What’s the Matter with Modern Media?
Just six corporations own 90 percent of all media in the U.S.: CBS, Disney, General Electric, News-Corp and Time Warner.
Media concentration are among the greatest yet most under-appreciated threats to a democratic republic. Lockstep coverage in the lead up to the invasion of Iraq, after 9/11, is but one indication that media diversity has eroded beyond acceptable limits. A more recent example is the cookie-cutter fashion in which the crisis in Ukraine has been covered during 2014. “Press release journalism” is a term I coined to refer to messages that are widely disseminated yet inadequately scrutinized before they are passed on by gatekeepers because they are thought to have come from reliable sources within the White House, State Department and elsewhere. Complicating matters, the 24-hour news cycle and the instantaneous nature of social media has made it difficult for editors and producers to resist pressure to run with a source before it has been corroborated. This, in turn, has given rise to situations in which major media outlets give voice to what are later determined to be false or misleading sources — pranksters, even. Finally, the rise of new technology has cut into traditional revenue sources — be they newspapers, books, magazines or print advertisers — whereas efforts to reliably translate online page views into healthy bottom lines remains elusive. Taken together, these trends have diminished the capacity of the mainstream media to perform its essential public service as the Fourth Estate.
It can and should be asked: What happened?
There are many reasons, both technological and social, but at the root of mass media’s transformation lies the same phenomena that has transformed every industry in the United States: the rise of transnational corporate empires, which typically lack local identity, management and ownership. The Federal Communications Commission, The Federal Trade Commission and The Department of Justice sometimes object to mergers that allow corporations to extend their reach, but in recent decades merger mania has become the norm, most recently to include a mega-merger between Time Warner and Comcast.
Without bipartisan Clinton-era efforts to deregulate many industries — from banking to utilities, to media — the degree of ownership concentration and globalization we see today would not have been possible. Is this good for consumers? If product pricing is the only criteria, perhaps. But in media, particularly, the quality of service is rarely improved by efficiency aims alone. Diversity is a necessary component of useful, informative and honest dialog. The larger and more formulaic mass media becomes the greater the risk that a dwindling number of sources’ views and interpretations will be conveyed to a widening audience, conferring legitimacy to propagandists and pranksters alike. Only through a multiplicity of discrete voices and sources — robust competition — can media perform a valuable check-and-balance between what authorities and officials would have us believe and the personal and regional impacts of such actions and policies.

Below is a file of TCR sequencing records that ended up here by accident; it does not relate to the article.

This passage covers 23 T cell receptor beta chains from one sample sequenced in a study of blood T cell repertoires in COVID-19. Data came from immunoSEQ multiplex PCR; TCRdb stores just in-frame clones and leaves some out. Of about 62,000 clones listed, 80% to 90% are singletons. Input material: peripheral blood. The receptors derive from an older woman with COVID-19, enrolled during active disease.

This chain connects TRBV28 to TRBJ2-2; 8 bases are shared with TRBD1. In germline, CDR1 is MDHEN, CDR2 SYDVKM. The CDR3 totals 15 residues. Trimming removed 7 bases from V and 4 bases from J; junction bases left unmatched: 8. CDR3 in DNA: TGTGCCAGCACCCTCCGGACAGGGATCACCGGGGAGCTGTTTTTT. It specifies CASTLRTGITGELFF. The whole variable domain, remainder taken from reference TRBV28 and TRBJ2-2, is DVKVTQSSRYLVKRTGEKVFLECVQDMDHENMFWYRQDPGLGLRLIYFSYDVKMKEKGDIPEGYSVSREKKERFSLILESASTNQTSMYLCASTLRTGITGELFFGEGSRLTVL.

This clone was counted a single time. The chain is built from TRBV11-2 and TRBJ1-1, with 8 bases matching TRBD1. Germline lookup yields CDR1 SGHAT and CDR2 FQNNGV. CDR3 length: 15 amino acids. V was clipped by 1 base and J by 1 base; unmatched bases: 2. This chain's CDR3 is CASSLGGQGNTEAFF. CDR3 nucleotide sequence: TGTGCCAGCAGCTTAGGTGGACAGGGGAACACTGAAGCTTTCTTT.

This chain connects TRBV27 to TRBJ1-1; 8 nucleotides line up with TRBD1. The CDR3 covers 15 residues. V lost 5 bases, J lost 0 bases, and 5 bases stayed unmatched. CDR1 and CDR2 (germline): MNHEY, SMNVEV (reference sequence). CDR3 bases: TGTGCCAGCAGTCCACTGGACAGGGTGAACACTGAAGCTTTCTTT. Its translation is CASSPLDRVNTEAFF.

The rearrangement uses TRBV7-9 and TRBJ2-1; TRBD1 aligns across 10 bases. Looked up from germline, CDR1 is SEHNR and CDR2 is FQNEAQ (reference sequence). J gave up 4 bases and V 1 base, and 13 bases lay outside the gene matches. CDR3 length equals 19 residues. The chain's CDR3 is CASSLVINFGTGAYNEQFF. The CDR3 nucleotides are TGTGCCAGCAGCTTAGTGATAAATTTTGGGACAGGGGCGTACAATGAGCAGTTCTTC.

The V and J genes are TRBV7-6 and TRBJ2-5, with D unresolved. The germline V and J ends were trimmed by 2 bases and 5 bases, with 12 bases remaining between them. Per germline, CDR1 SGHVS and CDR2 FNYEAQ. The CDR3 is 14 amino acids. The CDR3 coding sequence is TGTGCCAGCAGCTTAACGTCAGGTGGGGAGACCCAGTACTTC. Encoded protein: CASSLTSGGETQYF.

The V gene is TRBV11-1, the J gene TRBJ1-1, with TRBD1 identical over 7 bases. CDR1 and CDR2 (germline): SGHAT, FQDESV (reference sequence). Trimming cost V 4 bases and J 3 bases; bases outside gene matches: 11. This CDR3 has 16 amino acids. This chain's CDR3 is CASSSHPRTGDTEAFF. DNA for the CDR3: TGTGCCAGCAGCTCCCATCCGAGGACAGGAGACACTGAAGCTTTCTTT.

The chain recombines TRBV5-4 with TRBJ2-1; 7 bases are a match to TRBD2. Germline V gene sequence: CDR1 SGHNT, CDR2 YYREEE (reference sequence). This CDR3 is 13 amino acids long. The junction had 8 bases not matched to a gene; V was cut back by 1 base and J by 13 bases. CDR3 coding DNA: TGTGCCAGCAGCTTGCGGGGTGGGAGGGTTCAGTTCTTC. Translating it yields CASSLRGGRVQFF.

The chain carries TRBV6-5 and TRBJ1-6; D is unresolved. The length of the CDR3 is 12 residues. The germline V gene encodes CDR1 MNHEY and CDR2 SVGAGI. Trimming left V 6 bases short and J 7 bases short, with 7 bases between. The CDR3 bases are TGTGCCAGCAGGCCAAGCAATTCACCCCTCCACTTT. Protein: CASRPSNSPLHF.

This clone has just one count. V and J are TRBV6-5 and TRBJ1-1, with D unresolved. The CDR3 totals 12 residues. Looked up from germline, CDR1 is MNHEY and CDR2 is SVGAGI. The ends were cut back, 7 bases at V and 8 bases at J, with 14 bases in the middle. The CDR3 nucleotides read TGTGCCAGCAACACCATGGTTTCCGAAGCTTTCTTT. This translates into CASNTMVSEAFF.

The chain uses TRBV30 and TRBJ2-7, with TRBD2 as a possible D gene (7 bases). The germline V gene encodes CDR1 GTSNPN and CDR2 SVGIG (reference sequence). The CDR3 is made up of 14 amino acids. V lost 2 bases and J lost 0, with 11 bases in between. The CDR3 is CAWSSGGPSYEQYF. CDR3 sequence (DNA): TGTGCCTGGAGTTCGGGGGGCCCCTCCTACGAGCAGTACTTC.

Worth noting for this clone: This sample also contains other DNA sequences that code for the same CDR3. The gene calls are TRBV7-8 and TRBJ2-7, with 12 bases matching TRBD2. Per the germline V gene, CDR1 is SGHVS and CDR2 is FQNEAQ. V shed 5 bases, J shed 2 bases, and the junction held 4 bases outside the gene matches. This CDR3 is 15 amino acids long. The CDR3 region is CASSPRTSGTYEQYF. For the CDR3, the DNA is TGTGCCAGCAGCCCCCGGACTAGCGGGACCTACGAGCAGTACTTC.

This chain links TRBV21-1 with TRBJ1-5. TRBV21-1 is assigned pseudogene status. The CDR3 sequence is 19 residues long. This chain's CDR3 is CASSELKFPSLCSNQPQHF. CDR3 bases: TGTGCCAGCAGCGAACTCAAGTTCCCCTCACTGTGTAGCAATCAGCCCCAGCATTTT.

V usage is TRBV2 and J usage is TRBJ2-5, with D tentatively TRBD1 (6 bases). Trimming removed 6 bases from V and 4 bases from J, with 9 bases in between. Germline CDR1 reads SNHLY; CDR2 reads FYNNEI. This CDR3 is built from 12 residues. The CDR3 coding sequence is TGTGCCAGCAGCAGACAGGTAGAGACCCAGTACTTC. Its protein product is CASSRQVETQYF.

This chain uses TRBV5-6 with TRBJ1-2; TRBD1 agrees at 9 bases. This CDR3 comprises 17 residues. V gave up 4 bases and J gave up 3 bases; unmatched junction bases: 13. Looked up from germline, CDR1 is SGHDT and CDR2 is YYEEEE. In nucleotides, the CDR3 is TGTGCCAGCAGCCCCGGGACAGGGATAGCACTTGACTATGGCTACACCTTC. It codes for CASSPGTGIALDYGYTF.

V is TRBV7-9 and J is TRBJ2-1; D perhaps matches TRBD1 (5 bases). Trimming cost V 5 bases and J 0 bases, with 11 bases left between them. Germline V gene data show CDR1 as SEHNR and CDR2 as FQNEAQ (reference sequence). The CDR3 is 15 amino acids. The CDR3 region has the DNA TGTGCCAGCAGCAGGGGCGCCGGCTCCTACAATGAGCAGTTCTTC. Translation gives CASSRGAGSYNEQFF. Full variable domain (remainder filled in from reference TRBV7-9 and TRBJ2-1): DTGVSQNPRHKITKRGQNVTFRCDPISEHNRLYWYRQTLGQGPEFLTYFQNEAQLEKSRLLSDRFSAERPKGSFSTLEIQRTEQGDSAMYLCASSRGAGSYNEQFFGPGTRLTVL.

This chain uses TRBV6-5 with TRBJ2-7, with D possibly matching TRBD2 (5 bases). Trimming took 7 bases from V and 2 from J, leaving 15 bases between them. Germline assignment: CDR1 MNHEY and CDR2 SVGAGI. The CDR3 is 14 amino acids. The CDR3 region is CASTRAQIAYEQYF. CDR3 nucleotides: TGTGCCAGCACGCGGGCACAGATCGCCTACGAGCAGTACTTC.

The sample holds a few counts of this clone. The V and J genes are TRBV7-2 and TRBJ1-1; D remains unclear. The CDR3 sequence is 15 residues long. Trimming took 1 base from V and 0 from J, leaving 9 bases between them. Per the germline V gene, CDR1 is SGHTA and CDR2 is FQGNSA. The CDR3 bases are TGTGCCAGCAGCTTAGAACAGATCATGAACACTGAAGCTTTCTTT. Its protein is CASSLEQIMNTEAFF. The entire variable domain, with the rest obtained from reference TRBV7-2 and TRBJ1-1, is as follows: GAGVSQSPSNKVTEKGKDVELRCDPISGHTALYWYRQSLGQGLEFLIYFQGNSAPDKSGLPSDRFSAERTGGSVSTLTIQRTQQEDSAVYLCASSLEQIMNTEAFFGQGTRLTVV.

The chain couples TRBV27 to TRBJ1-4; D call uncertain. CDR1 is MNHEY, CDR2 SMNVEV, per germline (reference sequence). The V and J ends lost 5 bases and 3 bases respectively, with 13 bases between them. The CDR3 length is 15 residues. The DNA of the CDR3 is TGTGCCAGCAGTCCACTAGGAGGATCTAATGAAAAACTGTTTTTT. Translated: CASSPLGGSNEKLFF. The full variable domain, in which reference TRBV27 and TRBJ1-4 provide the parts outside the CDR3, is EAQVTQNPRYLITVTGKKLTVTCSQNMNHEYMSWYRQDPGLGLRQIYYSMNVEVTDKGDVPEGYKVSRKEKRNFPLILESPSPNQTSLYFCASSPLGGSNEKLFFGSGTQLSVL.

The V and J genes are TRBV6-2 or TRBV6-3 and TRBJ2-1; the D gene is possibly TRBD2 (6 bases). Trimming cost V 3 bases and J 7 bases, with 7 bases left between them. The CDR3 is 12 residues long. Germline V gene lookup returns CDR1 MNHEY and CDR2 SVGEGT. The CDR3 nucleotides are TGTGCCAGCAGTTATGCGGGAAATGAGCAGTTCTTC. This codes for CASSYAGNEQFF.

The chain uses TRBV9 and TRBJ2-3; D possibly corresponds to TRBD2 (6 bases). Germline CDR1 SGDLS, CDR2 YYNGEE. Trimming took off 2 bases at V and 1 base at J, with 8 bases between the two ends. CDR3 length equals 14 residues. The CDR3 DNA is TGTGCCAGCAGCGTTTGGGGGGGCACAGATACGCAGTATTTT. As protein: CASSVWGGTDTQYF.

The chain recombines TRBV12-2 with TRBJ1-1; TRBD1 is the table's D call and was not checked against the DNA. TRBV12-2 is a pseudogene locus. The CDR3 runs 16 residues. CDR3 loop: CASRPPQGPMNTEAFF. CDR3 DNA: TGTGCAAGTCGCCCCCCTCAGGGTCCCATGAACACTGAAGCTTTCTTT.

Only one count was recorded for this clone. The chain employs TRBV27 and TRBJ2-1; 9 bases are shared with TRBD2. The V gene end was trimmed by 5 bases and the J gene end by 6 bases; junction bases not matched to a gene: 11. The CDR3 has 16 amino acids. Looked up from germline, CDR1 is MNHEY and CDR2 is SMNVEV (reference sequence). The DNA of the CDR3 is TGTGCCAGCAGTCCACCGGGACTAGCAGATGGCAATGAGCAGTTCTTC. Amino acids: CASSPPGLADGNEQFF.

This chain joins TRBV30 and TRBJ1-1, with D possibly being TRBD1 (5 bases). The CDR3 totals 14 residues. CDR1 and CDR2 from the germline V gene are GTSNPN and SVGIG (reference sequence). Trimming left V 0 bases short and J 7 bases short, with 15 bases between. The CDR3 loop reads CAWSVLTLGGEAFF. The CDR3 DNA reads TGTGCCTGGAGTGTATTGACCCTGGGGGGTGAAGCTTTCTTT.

We live with a paradox: On the one hand, mainstream media has never been bigger and more powerful. On the other hand, the vacuum left by the disappearance of independent, locally-owned media have given rise to citizen journalists within the blogosphere who work, typically, with even fewer resources — remotely, without editors, fact checkers, primary sources and often with little to no compensation. Social media, meanwhile, perpetuates a grapevine of unheard of proportions. These trends may represent an advance as we come to appreciate ideas and perspectives that would not have seen the light of day otherwise. But it may not bode well for social cohesion in that it has become that much easier to spread misinformation, disinformation and conspiracy under a factual guise. At best the disparity between “Mega Media” and “Micro Media” confuses consumers. At worst, it makes us vulnerable: cautious consumers of niche news, segregated from outside views for fear no one can be trusted. In the end, however, the juxtaposition between formal and informal media may perpetuate public malaise — making it difficult to build the level of consensus necessary to achieve otherwise worthy social, economic and political goals.
What’s your take? Do you believe citizen/micro media and mainstream/mega media complement one another — or undermine one another?